Sound design by Darron L West adds additional environmental detail and the lighting by Ben Stanton is considerate of the space as well as the script. Paloma Young's costumes, meanwhile, cleverly meld the aesthetics of the present day with those of Checkov's.

Such a melding of contemporary style with century-old material is Feiffer's overall MO here, too. It's a curious venture, sometimes uneasy, but often compelling. There are certainly risks entailed—the tone is likely to be offputting to traditionalists, while others may find its constructed hipness to seem pandering.

Regardless, though, it's clear that as a result of her intervention, Feiffer has accessed the text in a novel and enlightening way, offering new ways to consider Checkov's characters and their motivations. Finding and embracing both the comedy and the darkness in the work, Feiffer—along with Cullman and the cast—has created in Moscow a new Three Sisters that brims with absurdity and energetically blows apart its source material.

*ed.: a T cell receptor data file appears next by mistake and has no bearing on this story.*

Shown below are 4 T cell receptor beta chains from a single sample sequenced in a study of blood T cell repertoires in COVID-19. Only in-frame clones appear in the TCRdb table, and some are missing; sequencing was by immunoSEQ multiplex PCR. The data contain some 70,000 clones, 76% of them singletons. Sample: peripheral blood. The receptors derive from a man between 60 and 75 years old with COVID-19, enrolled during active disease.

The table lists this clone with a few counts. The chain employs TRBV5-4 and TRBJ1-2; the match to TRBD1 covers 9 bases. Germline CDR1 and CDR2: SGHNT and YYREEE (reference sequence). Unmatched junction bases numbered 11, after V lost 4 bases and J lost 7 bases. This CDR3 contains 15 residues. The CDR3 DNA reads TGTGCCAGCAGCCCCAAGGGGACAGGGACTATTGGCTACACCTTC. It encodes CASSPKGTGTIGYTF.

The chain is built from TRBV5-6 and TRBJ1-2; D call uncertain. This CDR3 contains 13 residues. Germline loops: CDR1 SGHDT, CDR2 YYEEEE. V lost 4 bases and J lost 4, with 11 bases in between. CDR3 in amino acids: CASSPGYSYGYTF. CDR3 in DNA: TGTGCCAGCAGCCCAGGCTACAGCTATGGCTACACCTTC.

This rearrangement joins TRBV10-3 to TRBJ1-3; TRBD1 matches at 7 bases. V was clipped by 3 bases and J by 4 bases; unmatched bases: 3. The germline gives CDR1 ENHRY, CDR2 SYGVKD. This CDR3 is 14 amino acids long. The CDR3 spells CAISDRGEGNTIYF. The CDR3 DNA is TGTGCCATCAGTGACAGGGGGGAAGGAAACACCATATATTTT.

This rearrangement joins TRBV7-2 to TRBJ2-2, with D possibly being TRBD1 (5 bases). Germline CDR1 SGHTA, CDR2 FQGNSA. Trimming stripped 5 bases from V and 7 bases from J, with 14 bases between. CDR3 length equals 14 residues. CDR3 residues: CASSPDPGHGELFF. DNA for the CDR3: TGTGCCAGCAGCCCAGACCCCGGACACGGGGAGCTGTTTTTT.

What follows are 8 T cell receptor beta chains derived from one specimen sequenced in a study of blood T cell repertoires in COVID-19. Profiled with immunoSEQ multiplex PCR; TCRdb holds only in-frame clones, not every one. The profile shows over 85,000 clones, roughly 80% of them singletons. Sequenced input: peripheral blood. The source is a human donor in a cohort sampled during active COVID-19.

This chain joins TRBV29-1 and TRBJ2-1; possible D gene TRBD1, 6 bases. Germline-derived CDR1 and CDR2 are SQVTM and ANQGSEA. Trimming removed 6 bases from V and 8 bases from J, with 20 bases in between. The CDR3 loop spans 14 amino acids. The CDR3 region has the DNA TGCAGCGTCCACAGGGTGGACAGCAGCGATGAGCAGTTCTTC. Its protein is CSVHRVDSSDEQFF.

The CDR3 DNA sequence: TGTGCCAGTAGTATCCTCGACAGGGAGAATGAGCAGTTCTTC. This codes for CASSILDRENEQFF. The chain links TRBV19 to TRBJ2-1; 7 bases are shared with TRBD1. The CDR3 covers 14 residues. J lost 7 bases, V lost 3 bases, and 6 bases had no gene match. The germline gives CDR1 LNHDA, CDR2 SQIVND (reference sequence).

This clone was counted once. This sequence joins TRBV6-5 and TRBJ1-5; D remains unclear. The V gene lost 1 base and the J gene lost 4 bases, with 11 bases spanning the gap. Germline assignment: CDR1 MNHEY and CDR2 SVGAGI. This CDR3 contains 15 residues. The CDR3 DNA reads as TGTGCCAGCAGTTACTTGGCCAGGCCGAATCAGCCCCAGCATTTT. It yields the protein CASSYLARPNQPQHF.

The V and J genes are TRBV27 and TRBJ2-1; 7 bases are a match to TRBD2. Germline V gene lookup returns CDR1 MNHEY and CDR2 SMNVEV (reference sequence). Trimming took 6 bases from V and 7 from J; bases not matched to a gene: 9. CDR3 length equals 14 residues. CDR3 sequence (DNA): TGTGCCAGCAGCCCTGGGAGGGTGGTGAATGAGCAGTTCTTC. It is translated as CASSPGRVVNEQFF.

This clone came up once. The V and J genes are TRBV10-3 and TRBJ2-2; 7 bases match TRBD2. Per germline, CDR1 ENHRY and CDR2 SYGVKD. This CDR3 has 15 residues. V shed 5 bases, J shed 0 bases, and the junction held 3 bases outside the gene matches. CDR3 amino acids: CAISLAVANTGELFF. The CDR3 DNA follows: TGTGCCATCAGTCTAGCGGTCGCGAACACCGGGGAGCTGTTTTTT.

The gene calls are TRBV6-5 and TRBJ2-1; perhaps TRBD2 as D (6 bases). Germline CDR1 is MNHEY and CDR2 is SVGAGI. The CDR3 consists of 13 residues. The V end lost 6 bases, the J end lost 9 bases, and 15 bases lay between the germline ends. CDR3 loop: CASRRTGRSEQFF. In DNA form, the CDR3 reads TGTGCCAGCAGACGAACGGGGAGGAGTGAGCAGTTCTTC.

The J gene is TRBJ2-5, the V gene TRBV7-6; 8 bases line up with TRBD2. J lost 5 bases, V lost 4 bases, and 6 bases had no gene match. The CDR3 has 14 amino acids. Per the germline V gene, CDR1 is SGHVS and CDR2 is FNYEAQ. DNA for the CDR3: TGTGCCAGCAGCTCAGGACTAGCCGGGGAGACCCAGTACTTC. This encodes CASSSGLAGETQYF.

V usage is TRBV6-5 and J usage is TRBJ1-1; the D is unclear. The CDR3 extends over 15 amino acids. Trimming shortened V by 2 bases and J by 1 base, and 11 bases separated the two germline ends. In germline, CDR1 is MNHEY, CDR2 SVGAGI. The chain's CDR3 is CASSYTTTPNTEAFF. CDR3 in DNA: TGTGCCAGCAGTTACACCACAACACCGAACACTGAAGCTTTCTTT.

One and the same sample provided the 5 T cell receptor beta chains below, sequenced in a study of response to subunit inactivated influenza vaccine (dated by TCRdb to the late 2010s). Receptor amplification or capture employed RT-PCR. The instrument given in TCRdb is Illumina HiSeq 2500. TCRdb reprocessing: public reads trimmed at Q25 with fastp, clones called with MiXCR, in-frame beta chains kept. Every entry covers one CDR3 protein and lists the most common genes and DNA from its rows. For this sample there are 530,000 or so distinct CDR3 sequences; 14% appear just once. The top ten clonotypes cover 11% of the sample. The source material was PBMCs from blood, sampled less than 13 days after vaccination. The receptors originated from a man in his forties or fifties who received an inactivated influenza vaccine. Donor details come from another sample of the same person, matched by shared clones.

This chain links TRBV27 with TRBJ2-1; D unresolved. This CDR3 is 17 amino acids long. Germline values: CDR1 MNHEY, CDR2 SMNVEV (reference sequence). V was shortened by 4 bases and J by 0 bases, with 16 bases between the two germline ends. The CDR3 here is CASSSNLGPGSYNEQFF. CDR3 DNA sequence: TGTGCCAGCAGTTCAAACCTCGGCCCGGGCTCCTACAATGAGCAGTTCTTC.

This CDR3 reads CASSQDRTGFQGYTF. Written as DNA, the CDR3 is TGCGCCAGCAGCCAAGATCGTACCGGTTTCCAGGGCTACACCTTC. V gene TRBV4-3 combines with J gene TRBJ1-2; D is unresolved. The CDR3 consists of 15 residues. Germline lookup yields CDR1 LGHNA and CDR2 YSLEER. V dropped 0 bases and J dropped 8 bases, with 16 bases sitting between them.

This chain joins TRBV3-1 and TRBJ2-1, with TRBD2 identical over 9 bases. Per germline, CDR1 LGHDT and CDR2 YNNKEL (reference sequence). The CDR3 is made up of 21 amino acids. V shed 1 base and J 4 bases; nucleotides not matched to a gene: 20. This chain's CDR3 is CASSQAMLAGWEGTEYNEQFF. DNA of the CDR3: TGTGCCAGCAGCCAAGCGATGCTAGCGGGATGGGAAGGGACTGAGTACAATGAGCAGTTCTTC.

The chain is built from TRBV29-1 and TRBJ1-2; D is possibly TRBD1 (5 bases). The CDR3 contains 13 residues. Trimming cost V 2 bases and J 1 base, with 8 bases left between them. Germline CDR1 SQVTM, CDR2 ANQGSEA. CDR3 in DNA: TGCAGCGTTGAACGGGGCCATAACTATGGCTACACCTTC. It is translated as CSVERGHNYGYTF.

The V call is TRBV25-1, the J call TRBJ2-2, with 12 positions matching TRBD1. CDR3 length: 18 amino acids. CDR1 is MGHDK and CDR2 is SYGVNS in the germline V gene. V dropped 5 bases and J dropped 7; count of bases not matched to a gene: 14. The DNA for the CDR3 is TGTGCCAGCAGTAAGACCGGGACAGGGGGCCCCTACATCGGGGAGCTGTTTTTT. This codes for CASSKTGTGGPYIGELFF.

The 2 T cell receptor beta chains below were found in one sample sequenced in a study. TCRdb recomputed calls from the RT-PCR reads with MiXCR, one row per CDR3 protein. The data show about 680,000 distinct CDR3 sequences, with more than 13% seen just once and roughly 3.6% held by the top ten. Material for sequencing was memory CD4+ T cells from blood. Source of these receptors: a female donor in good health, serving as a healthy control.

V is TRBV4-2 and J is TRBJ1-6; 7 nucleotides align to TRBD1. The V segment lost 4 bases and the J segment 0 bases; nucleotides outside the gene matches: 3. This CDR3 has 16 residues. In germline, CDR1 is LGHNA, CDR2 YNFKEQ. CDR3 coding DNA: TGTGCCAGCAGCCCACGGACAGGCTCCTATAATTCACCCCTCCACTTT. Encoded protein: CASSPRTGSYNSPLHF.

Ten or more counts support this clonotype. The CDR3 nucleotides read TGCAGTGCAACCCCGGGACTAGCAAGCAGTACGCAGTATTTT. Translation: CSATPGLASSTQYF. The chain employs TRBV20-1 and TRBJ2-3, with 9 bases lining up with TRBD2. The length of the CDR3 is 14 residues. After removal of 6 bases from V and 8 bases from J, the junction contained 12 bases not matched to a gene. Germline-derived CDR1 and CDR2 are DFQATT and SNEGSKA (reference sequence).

Editor's Note: When Moscow. . . premiered at williamstown in 2017, it ran at over two hours, whiich our critic there didn't feel it warranted. (To read that review, which includes links to previous Pfeiffer plays Curtainup has reviewed go here). Pfeiffer and Tripman wisely also felt a trimmer production was called for, and so it now clocks in at a neat 93 minutes without intermission.

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Moscow Moscow Moscow Moscow Moscow Moscow
by Halley Feiffer
Directed by Trip Cullman

with Ako (Anfisa), Steven Boyer (Tuzenbach), Tavi Gevinson (Irina), Sas Goldberg (Natasha), Rebecca Henderson (Olga), Greg Hildreth (Andrey), Matthew Jeffers (Solyony), Gene Jones (Ferapont), Alfredo Narciso (Vershinin), Chris Perfetti (Masha), Ryan Spahn (Kulygin), and Ray Anthony Thomas (Chebutykin)
Scenic Design: Mark Wendland
Costume Design: Paloma Young
Lighting Design: Ben Stanton
Sound Design: Darron L West
Production Stage Manager: Lori Ann Zepp
Running Time: 93 minutes with no intermission
MCC Theater, Susan & Ronald Frankel Theater at the Robert W. Wilson MCC Theater Space, 511 West 52nd Street (between 10th and 11th Avenues)
Tickets: $64–84; (646) 506-9393,, or in person at the theater
From 6/26/2019; opened 7/18/2019; closing 8/3/2019--extended to 8/17/19
Performance times: Evening performances Mondays–Saturdays at 7:30 pm, matinees Wednesdays and Saturdays at 2:30 pm, and an additional matinee Sunday, July 21 at 2:30 pm
Reviewed by Jacob Horn based on 7/12/2019 performance